If that weather system becomes especially severe, they are then renamed a tropical cyclone, a hurricane or a typhoon, depending on where they form. Typhoons form over Asia, or the northwest Pacific Ocean. Hurricanes form around America, or the North Atlantic, central North Pacific and eastern North Pacific. When the storm forms around Australia, over the Indian Ocean or South Pacific Ocean, it is called a tropical cyclone.
There are lots of ways to measure hurricanes, typhoons or cyclones, including wind speed, the air pressure at the centre of the storm, the money value of the damage caused and whether anyone dies or is injured.
New Scientist magazine has reported that Dorian is the equal strongest hurricane ever to make landfall in the Atlantic, tied with the Florida Keys Labor Day Hurricane of 1935. No wind measurements were taken for the 1935 hurricane.
Hurricane Gilbert in 1988 is regarded by some measures as the most intense hurricane to make landfall on the US because the air pressure at its centre was extremely low.
Another incredible hurricane, Camille of 1969, destroyed every wind-recording instrument, so no one knows what the maximum wind speed was when it reached land.
- landfall: an arrival at land after being at sea
- debris: scattered pieces of rubbish
- meteorologists: weather and climate scientists
- What top wind speed was recorded on islands of the Bahamas on Sunday?
- Is it good that Dorian is moving very slowly? Why or why not?
- What three US states are mentioned as possibly in the path of Dorian?
- What is a hurricane called if it forms around Australia?
- What prevents us knowing how fast the wind was during Hurricane Camille?
LISTEN TO THIS STORY
1. Hurricane survival
People who live in coastal areas prone to hurricanes (or cyclones as we call them in Australia) are used to preparing for this type of weather, although this hurricane looks very strong so they need to be extra prepared.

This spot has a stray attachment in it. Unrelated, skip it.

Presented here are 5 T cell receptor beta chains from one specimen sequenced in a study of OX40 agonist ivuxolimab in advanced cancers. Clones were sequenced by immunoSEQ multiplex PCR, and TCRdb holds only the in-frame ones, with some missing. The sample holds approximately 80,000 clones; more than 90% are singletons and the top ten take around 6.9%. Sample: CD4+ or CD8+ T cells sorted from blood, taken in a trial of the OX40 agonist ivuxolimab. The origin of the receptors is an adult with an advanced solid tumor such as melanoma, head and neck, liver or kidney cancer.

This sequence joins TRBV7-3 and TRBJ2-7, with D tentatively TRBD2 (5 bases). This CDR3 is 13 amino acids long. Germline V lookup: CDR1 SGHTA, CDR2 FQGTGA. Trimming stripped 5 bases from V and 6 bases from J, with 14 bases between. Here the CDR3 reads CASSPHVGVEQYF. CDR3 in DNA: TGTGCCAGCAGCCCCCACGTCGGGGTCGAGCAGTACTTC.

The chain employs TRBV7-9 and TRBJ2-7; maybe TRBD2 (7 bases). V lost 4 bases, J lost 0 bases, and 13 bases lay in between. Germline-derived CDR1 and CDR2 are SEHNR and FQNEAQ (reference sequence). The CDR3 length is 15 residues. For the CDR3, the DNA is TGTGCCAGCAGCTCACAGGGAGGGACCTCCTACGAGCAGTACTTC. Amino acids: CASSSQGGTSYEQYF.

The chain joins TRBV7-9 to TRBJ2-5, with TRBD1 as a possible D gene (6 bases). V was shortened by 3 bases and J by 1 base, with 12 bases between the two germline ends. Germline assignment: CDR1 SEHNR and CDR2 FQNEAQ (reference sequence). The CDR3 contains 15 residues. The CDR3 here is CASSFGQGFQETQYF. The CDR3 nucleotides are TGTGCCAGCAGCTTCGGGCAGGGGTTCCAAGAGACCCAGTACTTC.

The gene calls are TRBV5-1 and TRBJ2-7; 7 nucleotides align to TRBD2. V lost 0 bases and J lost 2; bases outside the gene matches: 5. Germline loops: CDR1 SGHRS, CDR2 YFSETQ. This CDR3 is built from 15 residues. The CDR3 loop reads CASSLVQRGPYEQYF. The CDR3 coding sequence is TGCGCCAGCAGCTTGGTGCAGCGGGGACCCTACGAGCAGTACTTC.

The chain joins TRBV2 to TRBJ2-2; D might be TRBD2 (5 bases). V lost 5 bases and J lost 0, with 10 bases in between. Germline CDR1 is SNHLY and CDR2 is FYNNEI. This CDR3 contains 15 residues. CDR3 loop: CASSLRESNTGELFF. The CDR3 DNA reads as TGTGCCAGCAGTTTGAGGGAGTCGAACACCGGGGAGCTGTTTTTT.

Create a Hurricane Survival Kit of what these people need to do and have packed ready to face the threat of Hurricane Dorian.
Include in your kit —
- Things to do to prepare house:
- Plans for animals/pets:
- Survival kit in the house (what is in it):
- Where will you stay while the hurricane is moving through:
Time: allow 25 minutes to complete this activity
Curriculum Links: English, Science, Critical and creative thinking
What measures has the US Government put in place to help the US citizens prepare and be safe during Hurricane Dorian? What else could you suggest they should do to help? Will they be instrumental in the clean-up after the Hurricane has passed?
List the cyclones you know of that have hit Australia, especially the category 5 ones?
Time: allow 15 minutes to complete this activity
Curriculum Links: English, Science, Personal and social, Critical and creative thinking
Use your VCOP skills to highlight all the sentence openers in this article.
Once you have your list, work with a partner to make them into flashcards.
Place the flashcards face up between the two of you and create a new story using a fact or topic idea from the article.
See if you can get through all your flashcards.
HAVE YOUR SAY: Have you or anyone you know had to prepare for a major storm, flood, fire or other natural disaster? What preparations were made?
No one-word answers. Use full sentences to explain your thinking. No comments will be published until approved by editors.